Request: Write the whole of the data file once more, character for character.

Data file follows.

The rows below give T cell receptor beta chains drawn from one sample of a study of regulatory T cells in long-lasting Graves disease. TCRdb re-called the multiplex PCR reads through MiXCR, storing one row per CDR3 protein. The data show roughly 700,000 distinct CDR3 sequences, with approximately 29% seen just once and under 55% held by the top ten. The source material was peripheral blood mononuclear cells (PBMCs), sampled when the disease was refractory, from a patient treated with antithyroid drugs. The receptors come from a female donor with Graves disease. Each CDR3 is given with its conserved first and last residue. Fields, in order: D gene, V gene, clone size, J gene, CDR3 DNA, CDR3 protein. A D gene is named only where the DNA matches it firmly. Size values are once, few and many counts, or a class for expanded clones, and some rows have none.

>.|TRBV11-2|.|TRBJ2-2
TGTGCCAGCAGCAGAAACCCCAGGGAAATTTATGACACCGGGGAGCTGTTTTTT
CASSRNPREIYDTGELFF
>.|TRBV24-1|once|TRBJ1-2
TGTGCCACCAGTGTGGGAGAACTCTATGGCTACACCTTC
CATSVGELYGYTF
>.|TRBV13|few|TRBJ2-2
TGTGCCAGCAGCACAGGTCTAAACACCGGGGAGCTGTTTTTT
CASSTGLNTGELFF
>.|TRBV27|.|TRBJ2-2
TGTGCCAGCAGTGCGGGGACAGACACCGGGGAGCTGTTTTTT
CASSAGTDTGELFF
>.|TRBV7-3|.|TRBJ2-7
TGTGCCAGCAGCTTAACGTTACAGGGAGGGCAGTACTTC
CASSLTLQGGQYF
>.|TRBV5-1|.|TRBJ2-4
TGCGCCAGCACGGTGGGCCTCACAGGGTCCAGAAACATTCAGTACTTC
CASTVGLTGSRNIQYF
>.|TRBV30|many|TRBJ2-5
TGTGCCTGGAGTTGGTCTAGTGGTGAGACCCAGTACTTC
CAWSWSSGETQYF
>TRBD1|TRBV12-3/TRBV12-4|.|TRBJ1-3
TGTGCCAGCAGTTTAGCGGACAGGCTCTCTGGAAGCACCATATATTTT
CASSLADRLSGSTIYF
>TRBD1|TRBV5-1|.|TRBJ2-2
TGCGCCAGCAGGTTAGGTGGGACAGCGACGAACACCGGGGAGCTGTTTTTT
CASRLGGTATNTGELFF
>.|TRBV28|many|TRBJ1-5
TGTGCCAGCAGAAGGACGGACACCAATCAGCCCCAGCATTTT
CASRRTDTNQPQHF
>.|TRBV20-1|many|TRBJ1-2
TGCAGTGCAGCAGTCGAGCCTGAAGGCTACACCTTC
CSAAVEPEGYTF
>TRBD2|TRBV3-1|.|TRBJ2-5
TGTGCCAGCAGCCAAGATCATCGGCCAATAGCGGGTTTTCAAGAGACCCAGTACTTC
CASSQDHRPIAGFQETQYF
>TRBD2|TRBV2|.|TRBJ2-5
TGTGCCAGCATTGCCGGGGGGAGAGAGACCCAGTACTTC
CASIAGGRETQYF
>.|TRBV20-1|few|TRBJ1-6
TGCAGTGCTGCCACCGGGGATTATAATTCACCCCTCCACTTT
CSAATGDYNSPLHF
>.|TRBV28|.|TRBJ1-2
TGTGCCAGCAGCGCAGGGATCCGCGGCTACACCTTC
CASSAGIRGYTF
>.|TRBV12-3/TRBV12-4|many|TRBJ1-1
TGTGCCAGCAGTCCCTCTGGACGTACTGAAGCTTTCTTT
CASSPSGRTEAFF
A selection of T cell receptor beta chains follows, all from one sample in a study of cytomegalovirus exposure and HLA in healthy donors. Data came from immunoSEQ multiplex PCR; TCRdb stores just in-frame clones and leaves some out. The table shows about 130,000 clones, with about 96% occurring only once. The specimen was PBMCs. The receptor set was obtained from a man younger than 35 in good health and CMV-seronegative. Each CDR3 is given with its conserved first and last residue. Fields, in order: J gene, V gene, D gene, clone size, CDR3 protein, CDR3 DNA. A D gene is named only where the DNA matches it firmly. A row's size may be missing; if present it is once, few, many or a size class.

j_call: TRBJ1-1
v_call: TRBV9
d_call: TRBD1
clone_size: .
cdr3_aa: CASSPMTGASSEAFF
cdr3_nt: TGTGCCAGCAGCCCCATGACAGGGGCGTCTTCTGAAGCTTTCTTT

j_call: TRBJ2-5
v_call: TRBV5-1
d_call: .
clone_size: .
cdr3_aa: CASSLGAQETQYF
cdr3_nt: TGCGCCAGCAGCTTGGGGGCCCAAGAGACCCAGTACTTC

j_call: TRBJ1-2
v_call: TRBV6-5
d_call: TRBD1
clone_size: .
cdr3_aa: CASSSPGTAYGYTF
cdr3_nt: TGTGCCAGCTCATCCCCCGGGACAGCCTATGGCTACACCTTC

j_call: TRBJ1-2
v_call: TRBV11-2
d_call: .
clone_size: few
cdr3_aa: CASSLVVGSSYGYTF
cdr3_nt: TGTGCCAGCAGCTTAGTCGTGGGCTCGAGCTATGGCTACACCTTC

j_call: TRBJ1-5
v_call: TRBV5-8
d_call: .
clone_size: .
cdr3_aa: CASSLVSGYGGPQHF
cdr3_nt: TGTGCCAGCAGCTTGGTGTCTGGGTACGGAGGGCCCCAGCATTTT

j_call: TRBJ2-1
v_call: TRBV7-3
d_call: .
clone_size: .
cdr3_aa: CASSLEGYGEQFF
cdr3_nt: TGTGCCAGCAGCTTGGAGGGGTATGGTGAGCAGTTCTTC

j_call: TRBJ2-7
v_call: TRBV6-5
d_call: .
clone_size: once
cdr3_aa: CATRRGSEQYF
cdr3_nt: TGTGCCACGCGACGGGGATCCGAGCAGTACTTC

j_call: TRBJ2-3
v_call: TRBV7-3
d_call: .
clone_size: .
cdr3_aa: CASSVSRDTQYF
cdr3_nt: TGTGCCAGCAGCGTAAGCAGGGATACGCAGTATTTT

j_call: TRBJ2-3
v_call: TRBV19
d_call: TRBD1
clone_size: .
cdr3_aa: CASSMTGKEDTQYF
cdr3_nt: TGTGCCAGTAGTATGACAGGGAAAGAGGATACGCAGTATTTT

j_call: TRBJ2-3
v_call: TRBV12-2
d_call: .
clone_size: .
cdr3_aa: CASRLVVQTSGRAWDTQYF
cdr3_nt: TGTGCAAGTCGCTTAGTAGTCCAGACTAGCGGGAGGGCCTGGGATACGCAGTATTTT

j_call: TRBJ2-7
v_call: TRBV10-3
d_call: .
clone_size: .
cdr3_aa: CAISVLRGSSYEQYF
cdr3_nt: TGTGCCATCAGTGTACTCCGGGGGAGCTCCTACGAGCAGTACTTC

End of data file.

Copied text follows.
The rows below give T cell receptor beta chains drawn from one sample of a study of regulatory T cells in long-lasting Graves disease. TCRdb re-called the multiplex PCR reads through MiXCR, storing one row per CDR3 protein. The data show roughly 700,000 distinct CDR3 sequences, with approximately 29% seen just once and under 55% held by the top ten. The source material was peripheral blood mononuclear cells (PBMCs), sampled when the disease was refractory, from a patient treated with antithyroid drugs. The receptors come from a female donor with Graves disease. Each CDR3 is given with its conserved first and last residue. Fields, in order: D gene, V gene, clone size, J gene, CDR3 DNA, CDR3 protein. A D gene is named only where the DNA matches it firmly. Size values are once, few and many counts, or a class for expanded clones, and some rows have none.

>.|TRBV11-2|.|TRBJ2-2
TGTGCCAGCAGCAGAAACCCCAGGGAAATTTATGACACCGGGGAGCTGTTTTTT
CASSRNPREIYDTGELFF
>.|TRBV24-1|once|TRBJ1-2
TGTGCCACCAGTGTGGGAGAACTCTATGGCTACACCTTC
CATSVGELYGYTF
>.|TRBV13|few|TRBJ2-2
TGTGCCAGCAGCACAGGTCTAAACACCGGGGAGCTGTTTTTT
CASSTGLNTGELFF
>.|TRBV27|.|TRBJ2-2
TGTGCCAGCAGTGCGGGGACAGACACCGGGGAGCTGTTTTTT
CASSAGTDTGELFF
>.|TRBV7-3|.|TRBJ2-7
TGTGCCAGCAGCTTAACGTTACAGGGAGGGCAGTACTTC
CASSLTLQGGQYF
>.|TRBV5-1|.|TRBJ2-4
TGCGCCAGCACGGTGGGCCTCACAGGGTCCAGAAACATTCAGTACTTC
CASTVGLTGSRNIQYF
>.|TRBV30|many|TRBJ2-5
TGTGCCTGGAGTTGGTCTAGTGGTGAGACCCAGTACTTC
CAWSWSSGETQYF
>TRBD1|TRBV12-3/TRBV12-4|.|TRBJ1-3
TGTGCCAGCAGTTTAGCGGACAGGCTCTCTGGAAGCACCATATATTTT
CASSLADRLSGSTIYF
>TRBD1|TRBV5-1|.|TRBJ2-2
TGCGCCAGCAGGTTAGGTGGGACAGCGACGAACACCGGGGAGCTGTTTTTT
CASRLGGTATNTGELFF
>.|TRBV28|many|TRBJ1-5
TGTGCCAGCAGAAGGACGGACACCAATCAGCCCCAGCATTTT
CASRRTDTNQPQHF
>.|TRBV20-1|many|TRBJ1-2
TGCAGTGCAGCAGTCGAGCCTGAAGGCTACACCTTC
CSAAVEPEGYTF
>TRBD2|TRBV3-1|.|TRBJ2-5
TGTGCCAGCAGCCAAGATCATCGGCCAATAGCGGGTTTTCAAGAGACCCAGTACTTC
CASSQDHRPIAGFQETQYF
>TRBD2|TRBV2|.|TRBJ2-5
TGTGCCAGCATTGCCGGGGGGAGAGAGACCCAGTACTTC
CASIAGGRETQYF
>.|TRBV20-1|few|TRBJ1-6
TGCAGTGCTGCCACCGGGGATTATAATTCACCCCTCCACTTT
CSAATGDYNSPLHF
>.|TRBV28|.|TRBJ1-2
TGTGCCAGCAGCGCAGGGATCCGCGGCTACACCTTC
CASSAGIRGYTF
>.|TRBV12-3/TRBV12-4|many|TRBJ1-1
TGTGCCAGCAGTCCCTCTGGACGTACTGAAGCTTTCTTT
CASSPSGRTEAFF
A selection of T cell receptor beta chains follows, all from one sample in a study of cytomegalovirus exposure and HLA in healthy donors. Data came from immunoSEQ multiplex PCR; TCRdb stores just in-frame clones and leaves some out. The table shows about 130,000 clones, with about 96% occurring only once. The specimen was PBMCs. The receptor set was obtained from a man younger than 35 in good health and CMV-seronegative. Each CDR3 is given with its conserved first and last residue. Fields, in order: J gene, V gene, D gene, clone size, CDR3 protein, CDR3 DNA. A D gene is named only where the DNA matches it firmly. A row's size may be missing; if present it is once, few, many or a size class.

j_call: TRBJ1-1
v_call: TRBV9
d_call: TRBD1
clone_size: .
cdr3_aa: CASSPMTGASSEAFF
cdr3_nt: TGTGCCAGCAGCCCCATGACAGGGGCGTCTTCTGAAGCTTTCTTT

j_call: TRBJ2-5
v_call: TRBV5-1
d_call: .
clone_size: .
cdr3_aa: CASSLGAQETQYF
cdr3_nt: TGCGCCAGCAGCTTGGGGGCCCAAGAGACCCAGTACTTC

j_call: TRBJ1-2
v_call: TRBV6-5
d_call: TRBD1
clone_size: .
cdr3_aa: CASSSPGTAYGYTF
cdr3_nt: TGTGCCAGCTCATCCCCCGGGACAGCCTATGGCTACACCTTC

j_call: TRBJ1-2
v_call: TRBV11-2
d_call: .
clone_size: few
cdr3_aa: CASSLVVGSSYGYTF
cdr3_nt: TGTGCCAGCAGCTTAGTCGTGGGCTCGAGCTATGGCTACACCTTC

j_call: TRBJ1-5
v_call: TRBV5-8
d_call: .
clone_size: .
cdr3_aa: CASSLVSGYGGPQHF
cdr3_nt: TGTGCCAGCAGCTTGGTGTCTGGGTACGGAGGGCCCCAGCATTTT

j_call: TRBJ2-1
v_call: TRBV7-3
d_call: .
clone_size: .
cdr3_aa: CASSLEGYGEQFF
cdr3_nt: TGTGCCAGCAGCTTGGAGGGGTATGGTGAGCAGTTCTTC

j_call: TRBJ2-7
v_call: TRBV6-5
d_call: .
clone_size: once
cdr3_aa: CATRRGSEQYF
cdr3_nt: TGTGCCACGCGACGGGGATCCGAGCAGTACTTC

j_call: TRBJ2-3
v_call: TRBV7-3
d_call: .
clone_size: .
cdr3_aa: CASSVSRDTQYF
cdr3_nt: TGTGCCAGCAGCGTAAGCAGGGATACGCAGTATTTT

j_call: TRBJ2-3
v_call: TRBV19
d_call: TRBD1
clone_size: .
cdr3_aa: CASSMTGKEDTQYF
cdr3_nt: TGTGCCAGTAGTATGACAGGGAAAGAGGATACGCAGTATTTT

j_call: TRBJ2-3
v_call: TRBV12-2
d_call: .
clone_size: .
cdr3_aa: CASRLVVQTSGRAWDTQYF
cdr3_nt: TGTGCAAGTCGCTTAGTAGTCCAGACTAGCGGGAGGGCCTGGGATACGCAGTATTTT

j_call: TRBJ2-7
v_call: TRBV10-3
d_call: .
clone_size: .
cdr3_aa: CAISVLRGSSYEQYF
cdr3_nt: TGTGCCATCAGTGTACTCCGGGGGAGCTCCTACGAGCAGTACTTC